Posted on January 26th, 2016
The thing that dominates the view as you make your way on to the Grand Union Canal at Willesden Junction is a block of flats in the midst of development. This will be a recurring feature during the course of this walk, so it’s appropriate for it to be there right up top. Better get used to this, the sight of scaffolding and boardings with CGI fantasy lands printed on them, visions out of reach of all but the select few.
But once you drop down from the road onto the canal and walk just a few hundred metres down the canal path away from the bridge the tower block quickly recedes into memory. There’s nothing particularly ‘urban’ about this area at all. It’s all so green, the path so wide, that you’re no longer in a London that chokes you with its density. There’s space to breathe here.
A few things give away the fact that you’re not in some rural dreamworld. There’s the odd creaking warehouse dotted along the opposite side of the canal, crowded with crude, fading graffiti. There’s a railway bridge carrying those distinctive white Overground trains. There’s the harsh rigid grey metal fencing, blocking the path away from the canal. But most noticeably, there’s the sound of industry, the white-noise drone of construction. Behind the rural facade of the brambles fencing off the canal, there’s a constant stream of work. There’s building development. There’s an endless ocean of railway lines reaching out to the horizon.
What there isn’t is anyone else. On the path, people are noticeable by their absence. I’m not passed by another person until I cross paths with a jogger about fifteen minutes into the walk. London is a place that often overwhelms people with its thronging masses, but here there’s fuck all, nothing but a vacuum. This is a stretch of London defined by its absence of London-ness.
It’s not entirely without evidence of life. The warehouses opposite often have their doors open, the sounds of people working and commercial radio escaping over to this side of the canal. The occasional smoker stepping out to get their fix.
Most curiously of all, there’s a white chair peeking out from behind the grey fence, centred in a clearing of the trees. Who put it there? Why? Who decided that this was the right place to have a recreational area? There doesn’t appear to be access to this tuft of woodland from this fence, so I have to assume that it’s some of the railway workers from the junction just the other side of the wood, you can practically hear their hi-vis jackets from the canal. It makes for a surreal CBBC-friendly-creature-that-the-adults-don’t-know-about style visual.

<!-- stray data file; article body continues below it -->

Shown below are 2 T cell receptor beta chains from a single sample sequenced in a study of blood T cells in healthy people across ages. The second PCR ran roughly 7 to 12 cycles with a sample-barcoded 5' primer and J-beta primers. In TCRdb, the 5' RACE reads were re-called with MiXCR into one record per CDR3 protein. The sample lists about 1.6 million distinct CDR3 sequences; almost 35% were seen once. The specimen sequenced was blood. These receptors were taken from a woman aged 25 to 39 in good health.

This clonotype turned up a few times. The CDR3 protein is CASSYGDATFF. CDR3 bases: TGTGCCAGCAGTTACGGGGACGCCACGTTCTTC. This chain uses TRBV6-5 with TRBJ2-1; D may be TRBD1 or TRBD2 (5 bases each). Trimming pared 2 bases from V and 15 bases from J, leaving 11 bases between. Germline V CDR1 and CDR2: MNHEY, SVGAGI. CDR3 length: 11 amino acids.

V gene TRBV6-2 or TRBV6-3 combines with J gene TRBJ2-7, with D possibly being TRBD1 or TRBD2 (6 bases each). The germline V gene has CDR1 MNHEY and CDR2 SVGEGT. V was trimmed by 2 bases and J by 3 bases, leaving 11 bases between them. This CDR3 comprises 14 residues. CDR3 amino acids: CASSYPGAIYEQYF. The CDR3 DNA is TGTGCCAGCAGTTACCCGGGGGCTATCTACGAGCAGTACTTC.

I start to hit buildings again, seemingly all part of the same complex. It’s a vast, completely utilitarian, unkempt monstrosity of a construction. It looks like the kind of building where cops who must die to become cyborgs go to meet their end at the hands (and guns) of the criminal underworld. However, this building is occupied by business. There’s a sign with a name I recognise only too well. Car Giant. Where London Buys Its Cars / Car Giant.
I go to a gym which almost constantly pumps in commercial radio, allowing us workout monkeys to absorb the motivating powers of Kiss FM (seriously though, Kisstory gets you pumped). Car Giant’s advert is ubiquitous. It’s a happy, upbeat, cheesy jingle, pretty much what you would expect from a used car warehouse advertising on commercial radio, played so often that you’re singing it to yourself as you slit your throat to avoid hearing it again. It’s hard to reconcile that song with the corporeal reality of their operation. It’s an ugly mess of a warehouse, clearly too big to maintain properly, seemingly more suited to its manifest destiny as the ultimate rave venue rather than to a retail operation. It almost feels like it’s abandoned, with only the odd visibly working lightbulb giving away the fact that anyone is there at all. There are no cars.
As I’m looking at this behemoth on the opposite side, I realise what this area is reminding me of – the pre-Olympics Hackney Wick. There’s a patch on the Lea Navigation that was once full of warehouses like these. They did end up as rave venues. One New Year’s Eve, I had one of the worst nights of my life in one of them. They’ve all been claimed by respectable society now, serving as bars and pizza places and fringe theatre venues now that they’re no longer of use as places of industry. That architectural recycling, that transfer from industry to the arts is positioned on a divergent timeline that’s probably inaccessible to these places out West. They are destined to live out their lives as workhouses.